The street protests continued into March, with 100,000 demonstrating in Washington just four days before Bush launched the invasion and hundreds of local actions around the country starting on March 20 as the war began.

By comparison, the right-wing demonstrations against the health-care bill and other government domestic policies have attracted far fewer people. Besides a September 2009 “tea party” rally in Washington that drew tens of thousands, the anti-reform, anti-tax movement has not been able to rally anywhere near the numbers that were seen in 2002-2003.

This fact, however, appears irrelevant to the Washington political establishment. While the major media ignored the anti-war protests or treated them as a nuisance, the press corps has been eager to highlight the dissent against Obama.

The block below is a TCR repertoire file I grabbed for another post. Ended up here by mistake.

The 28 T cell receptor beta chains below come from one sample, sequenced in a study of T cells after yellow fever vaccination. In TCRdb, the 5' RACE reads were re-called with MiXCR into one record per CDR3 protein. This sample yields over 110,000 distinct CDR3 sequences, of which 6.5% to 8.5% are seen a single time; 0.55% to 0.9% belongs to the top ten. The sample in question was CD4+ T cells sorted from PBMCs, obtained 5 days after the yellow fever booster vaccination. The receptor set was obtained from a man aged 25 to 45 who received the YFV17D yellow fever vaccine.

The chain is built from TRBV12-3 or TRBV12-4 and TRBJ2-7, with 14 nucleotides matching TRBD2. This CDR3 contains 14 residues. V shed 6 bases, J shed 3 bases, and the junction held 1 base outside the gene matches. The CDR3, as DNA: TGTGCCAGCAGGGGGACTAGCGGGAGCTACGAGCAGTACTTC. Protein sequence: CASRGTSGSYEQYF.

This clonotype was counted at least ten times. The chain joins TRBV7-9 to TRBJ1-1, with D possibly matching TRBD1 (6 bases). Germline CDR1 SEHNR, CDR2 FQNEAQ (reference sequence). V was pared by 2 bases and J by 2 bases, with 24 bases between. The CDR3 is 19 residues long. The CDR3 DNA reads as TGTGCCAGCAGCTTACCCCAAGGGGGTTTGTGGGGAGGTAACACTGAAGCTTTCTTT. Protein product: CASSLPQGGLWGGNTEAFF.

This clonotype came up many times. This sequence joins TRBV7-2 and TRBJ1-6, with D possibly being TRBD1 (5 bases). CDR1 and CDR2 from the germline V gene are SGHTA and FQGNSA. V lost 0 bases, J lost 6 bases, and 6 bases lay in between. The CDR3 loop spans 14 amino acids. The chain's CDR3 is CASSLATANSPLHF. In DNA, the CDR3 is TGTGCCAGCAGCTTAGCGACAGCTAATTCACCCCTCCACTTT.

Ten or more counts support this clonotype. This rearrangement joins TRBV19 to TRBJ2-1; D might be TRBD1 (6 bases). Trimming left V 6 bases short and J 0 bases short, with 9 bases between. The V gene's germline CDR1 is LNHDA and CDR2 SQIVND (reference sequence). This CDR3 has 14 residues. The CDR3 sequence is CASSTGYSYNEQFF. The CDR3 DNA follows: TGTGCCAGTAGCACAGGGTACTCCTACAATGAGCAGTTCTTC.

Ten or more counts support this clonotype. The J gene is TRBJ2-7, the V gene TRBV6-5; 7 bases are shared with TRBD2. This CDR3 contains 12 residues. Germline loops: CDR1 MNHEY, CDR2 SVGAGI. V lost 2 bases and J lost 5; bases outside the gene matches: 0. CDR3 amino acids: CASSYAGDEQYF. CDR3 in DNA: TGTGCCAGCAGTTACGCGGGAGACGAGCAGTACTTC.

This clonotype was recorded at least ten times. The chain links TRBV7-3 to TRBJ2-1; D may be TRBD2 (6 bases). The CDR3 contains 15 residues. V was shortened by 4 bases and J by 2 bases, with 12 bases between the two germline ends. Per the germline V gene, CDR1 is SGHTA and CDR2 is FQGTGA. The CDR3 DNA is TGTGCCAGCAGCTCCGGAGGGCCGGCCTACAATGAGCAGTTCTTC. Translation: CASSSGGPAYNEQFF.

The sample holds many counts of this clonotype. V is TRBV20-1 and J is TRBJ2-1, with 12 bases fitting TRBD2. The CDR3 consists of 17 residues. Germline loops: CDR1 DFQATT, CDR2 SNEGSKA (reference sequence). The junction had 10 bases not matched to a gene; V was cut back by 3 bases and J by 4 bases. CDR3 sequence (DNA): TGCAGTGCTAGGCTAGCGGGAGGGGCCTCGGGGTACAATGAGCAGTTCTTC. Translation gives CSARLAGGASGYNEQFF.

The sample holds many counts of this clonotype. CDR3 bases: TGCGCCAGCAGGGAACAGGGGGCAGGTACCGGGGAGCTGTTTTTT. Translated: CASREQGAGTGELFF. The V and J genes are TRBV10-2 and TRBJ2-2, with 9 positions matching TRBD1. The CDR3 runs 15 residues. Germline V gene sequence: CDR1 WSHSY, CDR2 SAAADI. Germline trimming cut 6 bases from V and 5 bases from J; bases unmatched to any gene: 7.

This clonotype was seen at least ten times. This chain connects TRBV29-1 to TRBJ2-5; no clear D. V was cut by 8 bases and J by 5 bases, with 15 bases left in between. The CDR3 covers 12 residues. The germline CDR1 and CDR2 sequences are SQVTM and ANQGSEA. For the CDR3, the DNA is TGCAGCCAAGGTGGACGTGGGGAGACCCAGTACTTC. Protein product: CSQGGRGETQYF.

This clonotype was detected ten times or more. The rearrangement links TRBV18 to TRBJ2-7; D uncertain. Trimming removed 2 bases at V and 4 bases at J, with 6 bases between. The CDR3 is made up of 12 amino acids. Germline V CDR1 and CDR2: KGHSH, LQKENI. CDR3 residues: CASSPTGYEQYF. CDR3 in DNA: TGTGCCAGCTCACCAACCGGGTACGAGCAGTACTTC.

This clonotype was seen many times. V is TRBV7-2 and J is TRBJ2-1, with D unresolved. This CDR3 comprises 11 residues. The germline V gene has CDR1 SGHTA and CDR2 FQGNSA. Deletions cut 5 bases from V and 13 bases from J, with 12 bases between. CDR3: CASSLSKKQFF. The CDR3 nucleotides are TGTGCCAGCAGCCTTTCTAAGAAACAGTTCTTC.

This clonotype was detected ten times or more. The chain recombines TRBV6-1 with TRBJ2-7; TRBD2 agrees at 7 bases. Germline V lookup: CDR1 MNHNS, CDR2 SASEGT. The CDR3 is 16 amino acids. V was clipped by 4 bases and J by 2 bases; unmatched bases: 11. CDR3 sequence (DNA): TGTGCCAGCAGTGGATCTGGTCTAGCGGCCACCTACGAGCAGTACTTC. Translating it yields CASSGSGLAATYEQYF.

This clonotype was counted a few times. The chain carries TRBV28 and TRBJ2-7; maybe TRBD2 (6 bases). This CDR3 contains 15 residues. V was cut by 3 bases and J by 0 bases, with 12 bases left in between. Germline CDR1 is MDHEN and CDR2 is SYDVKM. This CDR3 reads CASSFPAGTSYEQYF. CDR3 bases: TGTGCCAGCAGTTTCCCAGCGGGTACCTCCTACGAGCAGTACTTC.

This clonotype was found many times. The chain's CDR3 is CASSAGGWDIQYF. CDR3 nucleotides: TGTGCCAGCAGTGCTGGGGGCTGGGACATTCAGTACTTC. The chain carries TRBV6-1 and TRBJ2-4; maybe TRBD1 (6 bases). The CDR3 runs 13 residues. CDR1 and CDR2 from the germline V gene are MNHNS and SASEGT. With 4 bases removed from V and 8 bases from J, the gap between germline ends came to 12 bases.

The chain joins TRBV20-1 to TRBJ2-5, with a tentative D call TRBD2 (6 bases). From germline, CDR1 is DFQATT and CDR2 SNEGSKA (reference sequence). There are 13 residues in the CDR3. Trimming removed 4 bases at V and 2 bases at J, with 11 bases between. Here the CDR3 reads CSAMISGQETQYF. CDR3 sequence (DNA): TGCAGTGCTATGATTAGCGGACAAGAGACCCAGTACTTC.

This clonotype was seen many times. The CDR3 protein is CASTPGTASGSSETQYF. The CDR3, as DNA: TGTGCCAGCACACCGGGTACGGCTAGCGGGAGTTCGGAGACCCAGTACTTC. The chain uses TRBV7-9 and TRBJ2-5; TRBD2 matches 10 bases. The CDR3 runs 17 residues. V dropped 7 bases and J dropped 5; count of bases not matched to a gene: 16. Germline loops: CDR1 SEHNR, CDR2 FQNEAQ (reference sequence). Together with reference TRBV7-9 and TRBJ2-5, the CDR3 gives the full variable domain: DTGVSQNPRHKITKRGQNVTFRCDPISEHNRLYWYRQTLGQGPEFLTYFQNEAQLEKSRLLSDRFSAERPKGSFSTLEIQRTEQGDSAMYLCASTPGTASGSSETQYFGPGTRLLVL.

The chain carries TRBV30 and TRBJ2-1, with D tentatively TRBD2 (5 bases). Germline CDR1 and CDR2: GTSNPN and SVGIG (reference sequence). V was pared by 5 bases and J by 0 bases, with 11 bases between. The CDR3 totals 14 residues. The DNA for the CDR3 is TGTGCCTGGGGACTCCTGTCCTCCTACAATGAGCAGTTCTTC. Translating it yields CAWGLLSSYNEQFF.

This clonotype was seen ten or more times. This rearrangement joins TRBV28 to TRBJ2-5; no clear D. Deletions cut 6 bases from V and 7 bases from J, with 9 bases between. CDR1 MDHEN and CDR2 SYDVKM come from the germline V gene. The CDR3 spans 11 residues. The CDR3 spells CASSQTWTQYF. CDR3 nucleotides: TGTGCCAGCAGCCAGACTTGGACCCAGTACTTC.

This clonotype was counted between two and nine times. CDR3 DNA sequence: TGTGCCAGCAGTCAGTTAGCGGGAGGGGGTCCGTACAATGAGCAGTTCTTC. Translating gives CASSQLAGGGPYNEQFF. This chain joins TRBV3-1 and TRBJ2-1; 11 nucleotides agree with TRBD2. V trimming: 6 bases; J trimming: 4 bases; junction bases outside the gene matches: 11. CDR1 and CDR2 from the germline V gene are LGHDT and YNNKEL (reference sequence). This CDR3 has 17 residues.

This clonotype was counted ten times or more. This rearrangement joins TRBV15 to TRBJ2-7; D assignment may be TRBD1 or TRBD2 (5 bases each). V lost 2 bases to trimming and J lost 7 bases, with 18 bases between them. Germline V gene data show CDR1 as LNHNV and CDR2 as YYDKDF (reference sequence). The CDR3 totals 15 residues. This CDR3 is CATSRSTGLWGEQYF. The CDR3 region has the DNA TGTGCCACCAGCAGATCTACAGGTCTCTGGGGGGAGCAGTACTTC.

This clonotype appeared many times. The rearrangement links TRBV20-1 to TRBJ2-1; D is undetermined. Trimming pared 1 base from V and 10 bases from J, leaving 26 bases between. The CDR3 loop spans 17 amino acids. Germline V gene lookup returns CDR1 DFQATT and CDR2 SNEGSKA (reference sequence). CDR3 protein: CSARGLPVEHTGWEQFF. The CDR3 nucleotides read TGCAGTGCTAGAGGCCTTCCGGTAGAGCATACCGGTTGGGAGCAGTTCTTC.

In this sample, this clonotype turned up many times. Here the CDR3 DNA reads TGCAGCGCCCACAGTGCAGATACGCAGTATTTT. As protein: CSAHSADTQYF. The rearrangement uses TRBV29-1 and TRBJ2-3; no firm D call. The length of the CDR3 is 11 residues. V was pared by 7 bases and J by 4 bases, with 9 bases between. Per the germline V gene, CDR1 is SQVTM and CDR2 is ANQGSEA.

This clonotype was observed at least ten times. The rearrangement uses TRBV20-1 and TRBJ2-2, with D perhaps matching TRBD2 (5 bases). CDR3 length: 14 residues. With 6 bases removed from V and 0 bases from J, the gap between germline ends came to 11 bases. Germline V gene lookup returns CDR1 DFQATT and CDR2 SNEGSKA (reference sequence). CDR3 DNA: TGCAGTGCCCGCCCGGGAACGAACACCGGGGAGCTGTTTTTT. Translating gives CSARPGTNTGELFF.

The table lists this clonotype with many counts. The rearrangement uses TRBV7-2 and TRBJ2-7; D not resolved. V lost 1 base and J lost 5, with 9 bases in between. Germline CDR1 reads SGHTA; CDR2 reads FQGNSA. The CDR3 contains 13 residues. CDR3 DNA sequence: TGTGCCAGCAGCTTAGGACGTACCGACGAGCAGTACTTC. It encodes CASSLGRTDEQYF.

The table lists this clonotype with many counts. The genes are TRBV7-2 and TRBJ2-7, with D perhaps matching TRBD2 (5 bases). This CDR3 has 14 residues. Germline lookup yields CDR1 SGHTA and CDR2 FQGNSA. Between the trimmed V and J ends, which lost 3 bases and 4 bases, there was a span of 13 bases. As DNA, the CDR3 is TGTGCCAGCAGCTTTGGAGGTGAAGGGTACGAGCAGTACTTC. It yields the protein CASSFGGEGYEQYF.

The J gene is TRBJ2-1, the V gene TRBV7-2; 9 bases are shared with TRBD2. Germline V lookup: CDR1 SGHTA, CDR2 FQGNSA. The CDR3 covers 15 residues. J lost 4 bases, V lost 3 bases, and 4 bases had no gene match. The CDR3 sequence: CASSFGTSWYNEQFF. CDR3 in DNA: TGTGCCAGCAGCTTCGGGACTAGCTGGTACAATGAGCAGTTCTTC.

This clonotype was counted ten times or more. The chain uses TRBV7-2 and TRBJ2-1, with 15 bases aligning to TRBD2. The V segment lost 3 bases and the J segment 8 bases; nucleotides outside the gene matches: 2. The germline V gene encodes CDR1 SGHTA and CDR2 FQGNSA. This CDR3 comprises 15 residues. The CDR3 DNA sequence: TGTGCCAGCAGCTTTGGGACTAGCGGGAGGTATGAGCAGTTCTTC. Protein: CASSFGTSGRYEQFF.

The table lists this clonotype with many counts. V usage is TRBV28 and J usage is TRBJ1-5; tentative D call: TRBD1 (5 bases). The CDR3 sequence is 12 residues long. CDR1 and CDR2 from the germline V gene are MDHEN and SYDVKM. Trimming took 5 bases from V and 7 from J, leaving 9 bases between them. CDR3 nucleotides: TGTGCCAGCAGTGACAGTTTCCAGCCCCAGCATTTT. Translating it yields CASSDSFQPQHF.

America’s biggest newspapers have devoted considerable ink to the Tea Party movement, both in news and opinion sections. Washington Post columnist Ezra Klein, for example, asks “Does the future belong to the Tea Parties?” while New York Times columnist David Brooks has dubbed this decade as “the Tea Party Teens.”

Because the Tea Partiers have received much more attention than the anti-war protesters of seven years ago, Boehner and other Republicans are able to cite the protests as a popular mandate for blocking Obama’s health reform.

Of course, part of the reason for the respectful mainstream media coverage of the Tea Parties is that right-wing Fox News has made them impossible to ignore. Fox News has been a vocal and powerful proponent of this anti-government movement.

As Media Matters has extensively documented, “Fox News has repeatedly aired segments encouraging viewers to get involved with ‘tea party’ protests across the country.”

Now, in a transparent effort to sink President Obama’s chief legislative priority, the network is encouraging viewers to inundate Congress with phone calls and e-mails to demand that members vote no on health insurance reform.